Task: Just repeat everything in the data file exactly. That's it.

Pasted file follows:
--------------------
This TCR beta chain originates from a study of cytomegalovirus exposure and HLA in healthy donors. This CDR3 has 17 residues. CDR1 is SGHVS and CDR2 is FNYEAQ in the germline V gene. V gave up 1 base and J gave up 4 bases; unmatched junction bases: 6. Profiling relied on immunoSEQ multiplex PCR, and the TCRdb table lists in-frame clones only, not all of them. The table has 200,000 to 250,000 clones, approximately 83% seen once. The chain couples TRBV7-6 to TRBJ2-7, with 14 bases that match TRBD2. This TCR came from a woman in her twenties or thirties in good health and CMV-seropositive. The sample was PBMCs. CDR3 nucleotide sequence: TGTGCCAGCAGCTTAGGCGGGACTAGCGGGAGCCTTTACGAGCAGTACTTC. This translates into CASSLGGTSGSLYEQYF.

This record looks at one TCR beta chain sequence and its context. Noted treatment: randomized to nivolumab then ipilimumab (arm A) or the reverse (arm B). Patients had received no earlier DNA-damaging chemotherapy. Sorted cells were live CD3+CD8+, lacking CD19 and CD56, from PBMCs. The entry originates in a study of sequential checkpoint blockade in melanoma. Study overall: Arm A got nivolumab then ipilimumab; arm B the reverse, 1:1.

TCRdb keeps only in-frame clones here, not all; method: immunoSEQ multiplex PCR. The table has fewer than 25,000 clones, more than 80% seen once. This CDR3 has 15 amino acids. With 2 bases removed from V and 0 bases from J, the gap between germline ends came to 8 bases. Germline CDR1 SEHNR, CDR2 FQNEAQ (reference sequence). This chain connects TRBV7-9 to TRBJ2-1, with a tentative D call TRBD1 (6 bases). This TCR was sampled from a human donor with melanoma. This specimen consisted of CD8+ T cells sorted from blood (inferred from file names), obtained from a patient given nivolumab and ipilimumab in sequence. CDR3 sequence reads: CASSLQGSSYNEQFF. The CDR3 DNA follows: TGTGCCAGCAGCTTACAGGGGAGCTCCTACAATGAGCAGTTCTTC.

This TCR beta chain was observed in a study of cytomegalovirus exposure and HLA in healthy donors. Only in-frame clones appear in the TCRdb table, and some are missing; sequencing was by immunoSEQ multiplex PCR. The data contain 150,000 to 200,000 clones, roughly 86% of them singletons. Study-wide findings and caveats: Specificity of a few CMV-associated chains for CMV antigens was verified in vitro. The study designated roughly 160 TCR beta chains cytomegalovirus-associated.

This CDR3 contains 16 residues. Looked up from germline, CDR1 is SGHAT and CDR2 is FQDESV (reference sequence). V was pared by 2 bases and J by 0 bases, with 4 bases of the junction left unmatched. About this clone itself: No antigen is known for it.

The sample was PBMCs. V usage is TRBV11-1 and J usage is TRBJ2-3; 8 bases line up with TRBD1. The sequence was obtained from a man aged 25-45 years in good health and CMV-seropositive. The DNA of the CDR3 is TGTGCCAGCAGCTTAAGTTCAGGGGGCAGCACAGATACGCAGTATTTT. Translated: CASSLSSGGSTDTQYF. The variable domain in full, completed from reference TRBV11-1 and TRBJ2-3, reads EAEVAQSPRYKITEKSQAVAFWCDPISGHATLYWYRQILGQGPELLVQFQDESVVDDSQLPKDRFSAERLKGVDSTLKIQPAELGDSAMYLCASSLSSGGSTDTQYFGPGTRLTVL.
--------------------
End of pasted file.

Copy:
This TCR beta chain originates from a study of cytomegalovirus exposure and HLA in healthy donors. This CDR3 has 17 residues. CDR1 is SGHVS and CDR2 is FNYEAQ in the germline V gene. V gave up 1 base and J gave up 4 bases; unmatched junction bases: 6. Profiling relied on immunoSEQ multiplex PCR, and the TCRdb table lists in-frame clones only, not all of them. The table has 200,000 to 250,000 clones, approximately 83% seen once. The chain couples TRBV7-6 to TRBJ2-7, with 14 bases that match TRBD2. This TCR came from a woman in her twenties or thirties in good health and CMV-seropositive. The sample was PBMCs. CDR3 nucleotide sequence: TGTGCCAGCAGCTTAGGCGGGACTAGCGGGAGCCTTTACGAGCAGTACTTC. This translates into CASSLGGTSGSLYEQYF.

This record looks at one TCR beta chain sequence and its context. Noted treatment: randomized to nivolumab then ipilimumab (arm A) or the reverse (arm B). Patients had received no earlier DNA-damaging chemotherapy. Sorted cells were live CD3+CD8+, lacking CD19 and CD56, from PBMCs. The entry originates in a study of sequential checkpoint blockade in melanoma. Study overall: Arm A got nivolumab then ipilimumab; arm B the reverse, 1:1.

TCRdb keeps only in-frame clones here, not all; method: immunoSEQ multiplex PCR. The table has fewer than 25,000 clones, more than 80% seen once. This CDR3 has 15 amino acids. With 2 bases removed from V and 0 bases from J, the gap between germline ends came to 8 bases. Germline CDR1 SEHNR, CDR2 FQNEAQ (reference sequence). This chain connects TRBV7-9 to TRBJ2-1, with a tentative D call TRBD1 (6 bases). This TCR was sampled from a human donor with melanoma. This specimen consisted of CD8+ T cells sorted from blood (inferred from file names), obtained from a patient given nivolumab and ipilimumab in sequence. CDR3 sequence reads: CASSLQGSSYNEQFF. The CDR3 DNA follows: TGTGCCAGCAGCTTACAGGGGAGCTCCTACAATGAGCAGTTCTTC.

This TCR beta chain was observed in a study of cytomegalovirus exposure and HLA in healthy donors. Only in-frame clones appear in the TCRdb table, and some are missing; sequencing was by immunoSEQ multiplex PCR. The data contain 150,000 to 200,000 clones, roughly 86% of them singletons. Study-wide findings and caveats: Specificity of a few CMV-associated chains for CMV antigens was verified in vitro. The study designated roughly 160 TCR beta chains cytomegalovirus-associated.

This CDR3 contains 16 residues. Looked up from germline, CDR1 is SGHAT and CDR2 is FQDESV (reference sequence). V was pared by 2 bases and J by 0 bases, with 4 bases of the junction left unmatched. About this clone itself: No antigen is known for it.

The sample was PBMCs. V usage is TRBV11-1 and J usage is TRBJ2-3; 8 bases line up with TRBD1. The sequence was obtained from a man aged 25-45 years in good health and CMV-seropositive. The DNA of the CDR3 is TGTGCCAGCAGCTTAAGTTCAGGGGGCAGCACAGATACGCAGTATTTT. Translated: CASSLSSGGSTDTQYF. The variable domain in full, completed from reference TRBV11-1 and TRBJ2-3, reads EAEVAQSPRYKITEKSQAVAFWCDPISGHATLYWYRQILGQGPELLVQFQDESVVDDSQLPKDRFSAERLKGVDSTLKIQPAELGDSAMYLCASSLSSGGSTDTQYFGPGTRLTVL.